17 September 2009

Requirements taxonomy (again)

Last week I pointed you to a spirited discussion at the Requirements Engineering discussion group.  As the discussion went on Don Firesmith offerred to share a diagram showing the varous ways he classifies requirements.

A particular thing he wants you tonote is the lack of a category called "Non Functional."

Analysts - What are your thoughts?

9 comments:

  1. Actually, I don't see a lot of value in this type of requirements taxonomy which focuses on what the requirement is about. I am more interested in a taxonomy that focuses on the format of the requirement. These include story boards, scenarios, walk-throughs, and user stories. Also, what is missing here is marketing and technical requirements. Your readers may be interested in this introduction to requirements that includes how they relate to the Information Architecture of the system. In the end, it's not about classifying requirements as it is raising the quality of the requirements.

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  2. Read a discussion on this topic at Linkedin

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  3. What problem are we trying to solve here? If you can't define it leave it alone.

    Aren't we simply gazing at our own navels, here? Functional versus Non-Functional Requirements helped the IT BAs distinguish between a feature set and business rules (usually using a FURPS or FURPS-Plus template).

    The bottom line is very simple: Non-Functional Requirements are part and parcel of the project, need to be tested and inserted into the Traceability Matrix so it can be rolled up into a master document of some sort.

    This constant churn over definitions, Three Letter Abbreviations and more and more finely grained 'differences' in methods are driving many people (the undersigned included) crazy.

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  4. Anonymous10:08 pm

    Ignoring non functional requiremnts like security and performance makes life a lot simpler - but these are NOT quality issues. Even of the customer is not able to explicitly articulate the non-functional requirements if they are ignored the resulting solution may work but still be totally unfit for purpose. It is thios sort of attitude that also explains why projects so often fail to deliver what the customer needs...

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  5. @ Scott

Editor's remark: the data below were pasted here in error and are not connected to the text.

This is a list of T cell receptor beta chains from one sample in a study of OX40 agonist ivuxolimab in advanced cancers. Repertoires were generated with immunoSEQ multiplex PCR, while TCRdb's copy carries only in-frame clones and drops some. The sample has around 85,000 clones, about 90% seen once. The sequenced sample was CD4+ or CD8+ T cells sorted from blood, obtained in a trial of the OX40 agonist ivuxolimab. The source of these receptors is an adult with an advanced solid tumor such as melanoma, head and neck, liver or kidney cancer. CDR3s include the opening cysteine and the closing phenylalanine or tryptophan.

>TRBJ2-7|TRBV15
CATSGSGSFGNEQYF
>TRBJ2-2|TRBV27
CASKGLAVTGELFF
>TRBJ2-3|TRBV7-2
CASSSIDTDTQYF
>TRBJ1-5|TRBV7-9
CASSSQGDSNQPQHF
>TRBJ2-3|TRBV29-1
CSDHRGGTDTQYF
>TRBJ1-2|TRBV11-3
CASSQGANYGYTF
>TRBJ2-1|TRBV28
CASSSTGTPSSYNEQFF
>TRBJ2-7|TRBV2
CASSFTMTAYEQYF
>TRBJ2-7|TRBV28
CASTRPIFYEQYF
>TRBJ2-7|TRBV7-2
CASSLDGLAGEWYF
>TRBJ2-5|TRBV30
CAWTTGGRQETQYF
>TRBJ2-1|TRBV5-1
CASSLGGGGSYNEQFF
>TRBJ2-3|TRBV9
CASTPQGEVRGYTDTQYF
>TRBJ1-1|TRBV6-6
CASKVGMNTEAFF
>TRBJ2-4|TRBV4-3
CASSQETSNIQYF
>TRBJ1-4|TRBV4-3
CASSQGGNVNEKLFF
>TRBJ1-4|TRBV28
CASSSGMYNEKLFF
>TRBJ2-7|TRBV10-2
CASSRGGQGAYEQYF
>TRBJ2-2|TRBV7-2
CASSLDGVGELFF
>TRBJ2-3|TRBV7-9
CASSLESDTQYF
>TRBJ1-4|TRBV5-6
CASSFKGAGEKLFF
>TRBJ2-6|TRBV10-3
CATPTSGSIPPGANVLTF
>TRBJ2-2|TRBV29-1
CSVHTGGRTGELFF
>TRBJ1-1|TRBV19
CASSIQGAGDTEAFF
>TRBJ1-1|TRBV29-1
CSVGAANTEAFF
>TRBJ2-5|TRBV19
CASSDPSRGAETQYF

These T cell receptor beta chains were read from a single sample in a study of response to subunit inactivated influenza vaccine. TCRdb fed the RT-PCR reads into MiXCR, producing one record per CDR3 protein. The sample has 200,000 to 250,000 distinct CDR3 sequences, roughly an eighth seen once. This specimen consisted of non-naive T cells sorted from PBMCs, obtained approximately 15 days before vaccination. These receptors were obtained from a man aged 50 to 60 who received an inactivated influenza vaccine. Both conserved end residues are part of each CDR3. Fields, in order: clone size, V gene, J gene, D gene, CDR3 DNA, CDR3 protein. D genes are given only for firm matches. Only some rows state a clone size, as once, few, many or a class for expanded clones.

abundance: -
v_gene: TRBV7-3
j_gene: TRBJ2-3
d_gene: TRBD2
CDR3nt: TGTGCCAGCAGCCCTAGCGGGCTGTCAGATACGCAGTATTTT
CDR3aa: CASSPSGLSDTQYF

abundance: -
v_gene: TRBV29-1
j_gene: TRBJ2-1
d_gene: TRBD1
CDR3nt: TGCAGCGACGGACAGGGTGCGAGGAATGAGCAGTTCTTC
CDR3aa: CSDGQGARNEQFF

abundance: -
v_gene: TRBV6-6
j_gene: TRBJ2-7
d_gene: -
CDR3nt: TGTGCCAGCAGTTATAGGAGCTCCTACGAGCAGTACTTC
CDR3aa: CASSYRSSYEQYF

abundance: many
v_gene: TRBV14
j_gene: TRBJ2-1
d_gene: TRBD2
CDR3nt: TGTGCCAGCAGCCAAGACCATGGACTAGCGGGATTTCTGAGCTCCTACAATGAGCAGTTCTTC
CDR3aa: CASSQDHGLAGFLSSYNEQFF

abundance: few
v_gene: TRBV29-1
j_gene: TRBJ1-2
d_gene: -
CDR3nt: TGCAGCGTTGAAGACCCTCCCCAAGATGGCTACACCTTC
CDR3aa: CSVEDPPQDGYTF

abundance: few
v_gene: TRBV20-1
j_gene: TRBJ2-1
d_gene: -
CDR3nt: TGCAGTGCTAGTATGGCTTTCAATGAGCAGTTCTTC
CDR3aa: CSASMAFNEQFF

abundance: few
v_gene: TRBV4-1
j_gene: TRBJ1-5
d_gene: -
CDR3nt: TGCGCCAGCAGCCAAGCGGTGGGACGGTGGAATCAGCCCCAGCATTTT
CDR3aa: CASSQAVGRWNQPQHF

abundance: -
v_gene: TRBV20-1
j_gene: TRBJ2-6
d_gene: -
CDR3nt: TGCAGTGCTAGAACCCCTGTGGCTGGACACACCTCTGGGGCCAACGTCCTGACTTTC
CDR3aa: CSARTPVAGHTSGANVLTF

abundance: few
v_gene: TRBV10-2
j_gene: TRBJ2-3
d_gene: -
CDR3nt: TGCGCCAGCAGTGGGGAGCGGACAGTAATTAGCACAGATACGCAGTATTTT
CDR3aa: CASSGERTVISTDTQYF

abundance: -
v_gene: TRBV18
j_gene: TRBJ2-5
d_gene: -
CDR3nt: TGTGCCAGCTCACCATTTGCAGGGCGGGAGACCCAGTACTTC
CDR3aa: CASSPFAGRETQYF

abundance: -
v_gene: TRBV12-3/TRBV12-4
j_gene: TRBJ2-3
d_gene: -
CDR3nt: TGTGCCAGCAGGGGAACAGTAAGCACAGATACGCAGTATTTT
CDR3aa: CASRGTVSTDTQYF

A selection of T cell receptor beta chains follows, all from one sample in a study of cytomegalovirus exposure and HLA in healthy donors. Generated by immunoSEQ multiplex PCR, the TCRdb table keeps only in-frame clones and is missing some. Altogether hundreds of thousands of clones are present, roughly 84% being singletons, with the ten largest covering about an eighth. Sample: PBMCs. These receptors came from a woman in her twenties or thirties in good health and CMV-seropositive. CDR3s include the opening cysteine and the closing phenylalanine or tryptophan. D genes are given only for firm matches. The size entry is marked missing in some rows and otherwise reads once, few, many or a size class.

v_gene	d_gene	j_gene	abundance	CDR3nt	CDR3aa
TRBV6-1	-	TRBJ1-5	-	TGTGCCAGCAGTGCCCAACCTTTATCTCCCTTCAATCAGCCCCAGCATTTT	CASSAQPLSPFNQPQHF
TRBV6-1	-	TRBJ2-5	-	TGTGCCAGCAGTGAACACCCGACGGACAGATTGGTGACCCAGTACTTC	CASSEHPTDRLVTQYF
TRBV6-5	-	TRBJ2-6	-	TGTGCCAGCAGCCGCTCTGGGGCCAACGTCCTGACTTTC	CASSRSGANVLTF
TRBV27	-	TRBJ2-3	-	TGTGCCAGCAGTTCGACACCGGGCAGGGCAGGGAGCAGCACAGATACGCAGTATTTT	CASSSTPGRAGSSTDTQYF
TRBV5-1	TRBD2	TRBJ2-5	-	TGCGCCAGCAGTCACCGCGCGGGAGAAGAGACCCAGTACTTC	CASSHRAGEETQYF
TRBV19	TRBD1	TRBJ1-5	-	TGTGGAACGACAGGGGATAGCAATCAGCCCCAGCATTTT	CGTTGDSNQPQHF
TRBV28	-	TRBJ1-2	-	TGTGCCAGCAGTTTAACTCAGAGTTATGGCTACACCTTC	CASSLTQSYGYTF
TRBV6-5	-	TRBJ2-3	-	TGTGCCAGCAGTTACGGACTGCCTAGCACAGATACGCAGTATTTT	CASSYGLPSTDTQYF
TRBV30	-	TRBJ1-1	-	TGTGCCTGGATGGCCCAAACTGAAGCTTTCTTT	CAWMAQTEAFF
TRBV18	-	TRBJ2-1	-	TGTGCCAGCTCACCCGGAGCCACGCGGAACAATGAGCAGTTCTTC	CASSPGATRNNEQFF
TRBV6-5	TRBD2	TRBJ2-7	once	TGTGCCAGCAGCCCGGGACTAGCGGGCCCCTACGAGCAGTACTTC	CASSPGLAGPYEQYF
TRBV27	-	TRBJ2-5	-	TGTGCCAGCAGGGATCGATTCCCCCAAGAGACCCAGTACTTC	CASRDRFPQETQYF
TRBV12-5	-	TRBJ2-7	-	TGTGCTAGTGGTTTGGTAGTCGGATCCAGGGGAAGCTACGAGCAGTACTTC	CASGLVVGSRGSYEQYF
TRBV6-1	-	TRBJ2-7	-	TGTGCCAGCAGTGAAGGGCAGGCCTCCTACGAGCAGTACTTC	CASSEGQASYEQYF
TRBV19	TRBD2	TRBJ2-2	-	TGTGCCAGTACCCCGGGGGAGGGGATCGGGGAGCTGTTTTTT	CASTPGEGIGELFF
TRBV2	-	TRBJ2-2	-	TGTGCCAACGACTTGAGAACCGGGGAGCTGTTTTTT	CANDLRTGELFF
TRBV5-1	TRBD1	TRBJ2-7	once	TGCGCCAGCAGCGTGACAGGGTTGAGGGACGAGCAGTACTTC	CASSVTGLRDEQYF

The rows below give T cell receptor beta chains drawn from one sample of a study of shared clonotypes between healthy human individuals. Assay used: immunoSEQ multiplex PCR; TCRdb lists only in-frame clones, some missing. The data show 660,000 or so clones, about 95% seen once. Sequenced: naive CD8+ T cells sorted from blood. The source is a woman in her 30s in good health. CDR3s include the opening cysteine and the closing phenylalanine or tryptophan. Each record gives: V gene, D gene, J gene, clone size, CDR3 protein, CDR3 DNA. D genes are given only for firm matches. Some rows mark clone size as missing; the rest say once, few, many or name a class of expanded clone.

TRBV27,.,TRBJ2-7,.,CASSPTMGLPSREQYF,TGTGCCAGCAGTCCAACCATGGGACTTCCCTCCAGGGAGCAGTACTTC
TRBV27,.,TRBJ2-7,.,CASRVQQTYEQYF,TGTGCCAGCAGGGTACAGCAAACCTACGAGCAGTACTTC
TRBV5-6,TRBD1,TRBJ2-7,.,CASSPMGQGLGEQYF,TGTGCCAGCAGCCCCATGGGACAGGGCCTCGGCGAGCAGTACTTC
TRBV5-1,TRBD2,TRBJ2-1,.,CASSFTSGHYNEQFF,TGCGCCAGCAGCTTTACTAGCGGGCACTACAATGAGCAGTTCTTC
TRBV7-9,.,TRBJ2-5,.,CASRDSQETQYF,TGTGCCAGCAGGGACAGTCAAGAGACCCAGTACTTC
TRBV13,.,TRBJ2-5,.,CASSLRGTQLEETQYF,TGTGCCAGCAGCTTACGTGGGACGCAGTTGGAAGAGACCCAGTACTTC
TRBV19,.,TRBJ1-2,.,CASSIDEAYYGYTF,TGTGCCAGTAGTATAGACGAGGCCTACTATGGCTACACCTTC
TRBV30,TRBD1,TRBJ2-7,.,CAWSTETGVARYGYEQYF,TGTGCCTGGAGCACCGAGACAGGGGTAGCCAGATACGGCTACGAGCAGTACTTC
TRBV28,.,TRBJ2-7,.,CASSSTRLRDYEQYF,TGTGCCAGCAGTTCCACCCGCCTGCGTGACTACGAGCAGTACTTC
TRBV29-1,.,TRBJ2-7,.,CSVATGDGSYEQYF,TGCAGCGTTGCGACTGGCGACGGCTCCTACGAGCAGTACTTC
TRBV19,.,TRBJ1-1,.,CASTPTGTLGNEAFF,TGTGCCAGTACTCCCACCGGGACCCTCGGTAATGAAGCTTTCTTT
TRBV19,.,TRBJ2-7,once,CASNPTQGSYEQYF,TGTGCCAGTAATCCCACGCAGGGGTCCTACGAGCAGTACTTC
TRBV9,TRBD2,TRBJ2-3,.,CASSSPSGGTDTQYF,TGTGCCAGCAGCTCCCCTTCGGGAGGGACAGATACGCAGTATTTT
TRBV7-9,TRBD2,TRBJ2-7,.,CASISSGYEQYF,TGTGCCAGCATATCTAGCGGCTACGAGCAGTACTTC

I think the problem Don is articulating and trying to address is that not all nfrs are equal, and there are a broad range of other nfrs such as the ones in the diagram.

    His push appears to be to call things what they are, and to try to drive in some higher maturity around requirements management and discussions.

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  6. @ Anon

    Sorry, but I am not getting this line of argument.

    I belive what we typically call NFRs are important, and that they drive a large portion of the cost and schedule of enterprise IT projects.

    I think what we are talking about when we refer to these things is called 'grade' in pmi jargon.

    But putting the jargon aside, I think I agree with you that we have a responsibility to lead clients through these issues and get them to choose the right options for them.

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  7. Donald Firesmith8:30 am

    My problem is that the different types of "nonfunctional" requirements are often equally important as the functional requirements and from a taxonomy standpoint NFR is not a legitimate category (i.e., don't define something by what it's not). By grouping several radically different kinds of things in a grab-bag like NFR does them a disservice.

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  8. Thanks for the clarification Don.

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  9. Regarding the first comment on "...format of a requirement statement..." I highly recommend the book by Benjamin Kovitz "Practical Software Requirements: A Manual of Content and Style" This is the absolutely best book I've read on how to actually write the text of requirements.
    --dave Blaine

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